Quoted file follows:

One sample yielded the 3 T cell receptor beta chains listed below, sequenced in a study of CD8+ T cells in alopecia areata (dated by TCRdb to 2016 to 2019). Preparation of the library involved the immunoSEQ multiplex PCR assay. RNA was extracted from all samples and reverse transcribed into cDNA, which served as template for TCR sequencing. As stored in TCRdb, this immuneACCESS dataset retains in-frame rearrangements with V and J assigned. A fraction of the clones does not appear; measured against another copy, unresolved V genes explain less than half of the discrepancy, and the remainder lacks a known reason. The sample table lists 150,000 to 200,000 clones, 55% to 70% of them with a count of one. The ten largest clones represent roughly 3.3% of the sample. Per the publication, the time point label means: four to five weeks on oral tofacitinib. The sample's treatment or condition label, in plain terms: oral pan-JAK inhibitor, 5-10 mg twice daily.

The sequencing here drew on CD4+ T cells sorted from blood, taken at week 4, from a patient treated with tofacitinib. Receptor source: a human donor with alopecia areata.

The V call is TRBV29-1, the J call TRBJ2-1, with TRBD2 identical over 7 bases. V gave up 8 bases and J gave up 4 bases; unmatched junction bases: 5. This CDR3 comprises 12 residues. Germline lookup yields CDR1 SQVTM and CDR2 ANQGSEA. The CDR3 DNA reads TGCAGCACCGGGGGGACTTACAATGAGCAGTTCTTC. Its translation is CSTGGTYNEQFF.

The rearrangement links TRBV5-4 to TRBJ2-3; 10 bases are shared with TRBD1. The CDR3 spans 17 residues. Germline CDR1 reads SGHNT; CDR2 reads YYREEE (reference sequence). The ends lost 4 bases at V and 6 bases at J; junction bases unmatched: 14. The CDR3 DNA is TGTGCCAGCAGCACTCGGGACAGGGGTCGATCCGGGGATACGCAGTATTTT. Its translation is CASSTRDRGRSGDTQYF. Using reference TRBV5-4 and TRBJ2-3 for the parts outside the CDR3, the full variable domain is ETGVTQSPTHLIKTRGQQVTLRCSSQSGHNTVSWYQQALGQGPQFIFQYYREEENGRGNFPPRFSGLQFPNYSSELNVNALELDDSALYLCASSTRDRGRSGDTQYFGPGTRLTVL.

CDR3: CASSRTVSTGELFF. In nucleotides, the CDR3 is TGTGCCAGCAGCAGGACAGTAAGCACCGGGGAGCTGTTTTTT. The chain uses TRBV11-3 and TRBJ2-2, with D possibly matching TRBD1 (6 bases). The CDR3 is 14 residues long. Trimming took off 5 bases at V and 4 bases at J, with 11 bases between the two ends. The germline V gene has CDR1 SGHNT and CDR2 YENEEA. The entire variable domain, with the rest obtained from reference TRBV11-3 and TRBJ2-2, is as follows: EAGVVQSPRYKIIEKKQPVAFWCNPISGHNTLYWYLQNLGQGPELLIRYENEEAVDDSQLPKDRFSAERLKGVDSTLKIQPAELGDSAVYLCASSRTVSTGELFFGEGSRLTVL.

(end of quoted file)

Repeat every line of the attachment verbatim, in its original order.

One sample yielded the 3 T cell receptor beta chains listed below, sequenced in a study of CD8+ T cells in alopecia areata (dated by TCRdb to 2016 to 2019). Preparation of the library involved the immunoSEQ multiplex PCR assay. RNA was extracted from all samples and reverse transcribed into cDNA, which served as template for TCR sequencing. As stored in TCRdb, this immuneACCESS dataset retains in-frame rearrangements with V and J assigned. A fraction of the clones does not appear; measured against another copy, unresolved V genes explain less than half of the discrepancy, and the remainder lacks a known reason. The sample table lists 150,000 to 200,000 clones, 55% to 70% of them with a count of one. The ten largest clones represent roughly 3.3% of the sample. Per the publication, the time point label means: four to five weeks on oral tofacitinib. The sample's treatment or condition label, in plain terms: oral pan-JAK inhibitor, 5-10 mg twice daily.

The sequencing here drew on CD4+ T cells sorted from blood, taken at week 4, from a patient treated with tofacitinib. Receptor source: a human donor with alopecia areata.

The V call is TRBV29-1, the J call TRBJ2-1, with TRBD2 identical over 7 bases. V gave up 8 bases and J gave up 4 bases; unmatched junction bases: 5. This CDR3 comprises 12 residues. Germline lookup yields CDR1 SQVTM and CDR2 ANQGSEA. The CDR3 DNA reads TGCAGCACCGGGGGGACTTACAATGAGCAGTTCTTC. Its translation is CSTGGTYNEQFF.

The rearrangement links TRBV5-4 to TRBJ2-3; 10 bases are shared with TRBD1. The CDR3 spans 17 residues. Germline CDR1 reads SGHNT; CDR2 reads YYREEE (reference sequence). The ends lost 4 bases at V and 6 bases at J; junction bases unmatched: 14. The CDR3 DNA is TGTGCCAGCAGCACTCGGGACAGGGGTCGATCCGGGGATACGCAGTATTTT. Its translation is CASSTRDRGRSGDTQYF. Using reference TRBV5-4 and TRBJ2-3 for the parts outside the CDR3, the full variable domain is ETGVTQSPTHLIKTRGQQVTLRCSSQSGHNTVSWYQQALGQGPQFIFQYYREEENGRGNFPPRFSGLQFPNYSSELNVNALELDDSALYLCASSTRDRGRSGDTQYFGPGTRLTVL.

CDR3: CASSRTVSTGELFF. In nucleotides, the CDR3 is TGTGCCAGCAGCAGGACAGTAAGCACCGGGGAGCTGTTTTTT. The chain uses TRBV11-3 and TRBJ2-2, with D possibly matching TRBD1 (6 bases). The CDR3 is 14 residues long. Trimming took off 5 bases at V and 4 bases at J, with 11 bases between the two ends. The germline V gene has CDR1 SGHNT and CDR2 YENEEA. The entire variable domain, with the rest obtained from reference TRBV11-3 and TRBJ2-2, is as follows: EAGVVQSPRYKIIEKKQPVAFWCNPISGHNTLYWYLQNLGQGPELLIRYENEEAVDDSQLPKDRFSAERLKGVDSTLKIQPAELGDSAVYLCASSRTVSTGELFFGEGSRLTVL.